cat resting with owner on sofa at home
Image Credit: U__Photo, Shutterstock

1. Temperature

There are two ways to check your cat’s temperature. The most standardized one that is widely used by vets is slowly inserting the tip of a digital thermometer into your cat’s butt (rectally). At home, the easiest way to take a cat’s temperature (also done in some clinics) is using a reliable digital thermometer that you insert into your cat’s ear.

A cat’s normal body temperature is between 101.0–102.2°F, but just as some people have a naturally higher baseline temperature, the same is true for cats. That said, if your cat’s temperature is below 99°F or rises above 104°F, this is a clear indication that your cat is unwell, and you should take them to your veterinarian immediately.

2. Heart Rate

When your cat is rested, preferably sleeping, place your hand on their chest, just behind their elbow, and try to feel their heart beat on the left side of their chest. You should count how many beats you can feel in 15 seconds and multiply this number by four to get the total beats per minute.

3. Respiratory Rate

A cat’s normal breathing rate, while they are resting calmly or sleeping, will be between 15–30 breaths per minute. When cats are hot, active, excited, or playing, it is normal for their breathing rate to be much higher.

If your cat has no medical conditions and their breathing rate (while resting) is lower than this but they seem otherwise fine, this shouldn’t be a cause for concern.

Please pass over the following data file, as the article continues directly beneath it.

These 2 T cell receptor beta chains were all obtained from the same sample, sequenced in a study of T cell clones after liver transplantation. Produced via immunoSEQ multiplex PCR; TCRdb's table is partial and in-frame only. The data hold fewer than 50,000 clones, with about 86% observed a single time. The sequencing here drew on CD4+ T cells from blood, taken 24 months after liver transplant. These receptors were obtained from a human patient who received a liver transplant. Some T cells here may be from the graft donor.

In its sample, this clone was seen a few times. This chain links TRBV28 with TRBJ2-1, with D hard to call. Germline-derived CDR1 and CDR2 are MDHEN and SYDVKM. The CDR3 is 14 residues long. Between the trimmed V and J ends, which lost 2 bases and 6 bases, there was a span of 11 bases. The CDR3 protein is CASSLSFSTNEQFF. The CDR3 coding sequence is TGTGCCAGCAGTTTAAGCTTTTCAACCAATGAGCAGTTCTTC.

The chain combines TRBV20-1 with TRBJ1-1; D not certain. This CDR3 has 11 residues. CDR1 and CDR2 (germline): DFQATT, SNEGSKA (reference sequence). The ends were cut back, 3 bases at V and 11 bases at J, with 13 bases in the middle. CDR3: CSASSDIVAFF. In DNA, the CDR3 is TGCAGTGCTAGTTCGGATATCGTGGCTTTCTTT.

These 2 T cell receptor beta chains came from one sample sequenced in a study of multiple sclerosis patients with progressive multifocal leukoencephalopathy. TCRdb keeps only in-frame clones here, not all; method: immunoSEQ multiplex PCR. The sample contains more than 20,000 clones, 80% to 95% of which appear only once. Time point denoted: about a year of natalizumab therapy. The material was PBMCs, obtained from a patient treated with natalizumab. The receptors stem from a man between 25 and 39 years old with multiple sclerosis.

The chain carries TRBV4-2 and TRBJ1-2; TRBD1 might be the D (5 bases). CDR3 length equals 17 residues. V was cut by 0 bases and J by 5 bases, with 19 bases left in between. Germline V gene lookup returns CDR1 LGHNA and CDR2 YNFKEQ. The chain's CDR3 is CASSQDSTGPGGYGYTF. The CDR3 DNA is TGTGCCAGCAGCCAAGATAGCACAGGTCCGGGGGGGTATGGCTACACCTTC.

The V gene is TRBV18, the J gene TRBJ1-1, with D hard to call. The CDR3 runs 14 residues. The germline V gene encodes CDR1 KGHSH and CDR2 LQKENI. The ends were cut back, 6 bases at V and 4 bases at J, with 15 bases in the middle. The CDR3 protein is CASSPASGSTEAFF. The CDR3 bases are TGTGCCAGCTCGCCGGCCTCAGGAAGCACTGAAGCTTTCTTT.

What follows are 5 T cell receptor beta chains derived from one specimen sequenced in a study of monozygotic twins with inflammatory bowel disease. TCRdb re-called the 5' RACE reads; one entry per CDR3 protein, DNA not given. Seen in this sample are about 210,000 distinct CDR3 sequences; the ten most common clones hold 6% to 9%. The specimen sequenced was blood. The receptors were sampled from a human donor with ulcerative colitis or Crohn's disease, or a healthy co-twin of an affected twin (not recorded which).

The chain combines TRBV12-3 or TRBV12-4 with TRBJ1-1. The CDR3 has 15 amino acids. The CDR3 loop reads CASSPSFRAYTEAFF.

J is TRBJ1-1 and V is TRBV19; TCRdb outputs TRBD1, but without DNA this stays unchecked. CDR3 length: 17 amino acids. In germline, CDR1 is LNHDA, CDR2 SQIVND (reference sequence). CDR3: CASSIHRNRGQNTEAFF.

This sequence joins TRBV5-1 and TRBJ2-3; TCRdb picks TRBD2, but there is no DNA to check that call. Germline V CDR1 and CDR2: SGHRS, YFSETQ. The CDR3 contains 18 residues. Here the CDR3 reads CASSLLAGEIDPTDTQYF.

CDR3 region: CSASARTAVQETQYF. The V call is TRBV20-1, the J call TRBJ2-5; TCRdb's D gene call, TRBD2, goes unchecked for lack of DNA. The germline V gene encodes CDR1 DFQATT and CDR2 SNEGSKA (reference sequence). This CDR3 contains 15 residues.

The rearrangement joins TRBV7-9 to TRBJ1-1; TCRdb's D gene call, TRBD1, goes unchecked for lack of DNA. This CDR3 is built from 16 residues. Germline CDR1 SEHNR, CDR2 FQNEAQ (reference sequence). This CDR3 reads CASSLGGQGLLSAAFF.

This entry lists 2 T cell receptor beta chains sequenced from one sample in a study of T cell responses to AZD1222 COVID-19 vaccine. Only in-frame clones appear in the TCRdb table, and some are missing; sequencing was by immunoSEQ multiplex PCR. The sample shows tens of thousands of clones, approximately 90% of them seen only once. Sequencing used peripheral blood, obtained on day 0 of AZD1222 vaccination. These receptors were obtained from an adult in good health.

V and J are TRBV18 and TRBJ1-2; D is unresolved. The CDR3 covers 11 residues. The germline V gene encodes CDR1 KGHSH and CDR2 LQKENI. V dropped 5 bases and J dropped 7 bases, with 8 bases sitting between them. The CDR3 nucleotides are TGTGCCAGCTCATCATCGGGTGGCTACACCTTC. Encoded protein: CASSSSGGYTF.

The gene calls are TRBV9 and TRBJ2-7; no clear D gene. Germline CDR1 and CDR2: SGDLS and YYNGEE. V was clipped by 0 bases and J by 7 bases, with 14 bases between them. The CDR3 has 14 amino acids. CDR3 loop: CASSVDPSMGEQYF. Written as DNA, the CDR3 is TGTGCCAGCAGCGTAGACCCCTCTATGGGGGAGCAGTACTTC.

If your cat’s breathing rate while they are asleep or resting is above 30 breaths per minute, this could be a sign of a serious health condition—take them to a veterinarian as soon as possible.

To count your cat’s respiratory rate, wait until they are asleep, then count how many breaths (one breath is counted as the chest moving in and out once) they take in 30 seconds. Double the number of breaths you counted to get your cat’s breathing rate per minute.

An important point to consider is that cats are normally silent breathers. You should not hear any noises from the nose or chest. Also, familiarize yourself with your cat’s breathing movements. Their abdomen should not move when they are breathing, only their chest. Therefore, if you notice any abnormal movements, film a quick video and speak to your vet.

Lastly, cats normally breathe through their nose. It is abnormal for them to breathe with an open mouth. If they do, they could be suffering from severe breathing difficulty and veterinary care should be sought immediately.

cat sleeping outdoors
Image Credit: hapibu, Pixabay

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Final Thoughts

Aside from your cat’s heart rate, watch out for changes in their behavior that could indicate a health issue. For example, a sudden change in your cat’s eating and drinking habits, reduced activity or lethargy, and white, blue, or gray gums can all be signs that your cat may be suffering from a health condition.

Our cats can’t communicate when something is wrong, so it’s up to us as their owners to keep a close eye on them. As your cat’s owner, you’ll be most familiar with which behavior is normal for your cat and which isn’t. If you notice a change, call your vet and ask for advice. At the very least, your vet can put your mind at ease, but if your cat is sick, you’ll be able to provide them with the care and treatment that they need quickly.

Featured Image Credit: TShaKopy, Shutterstock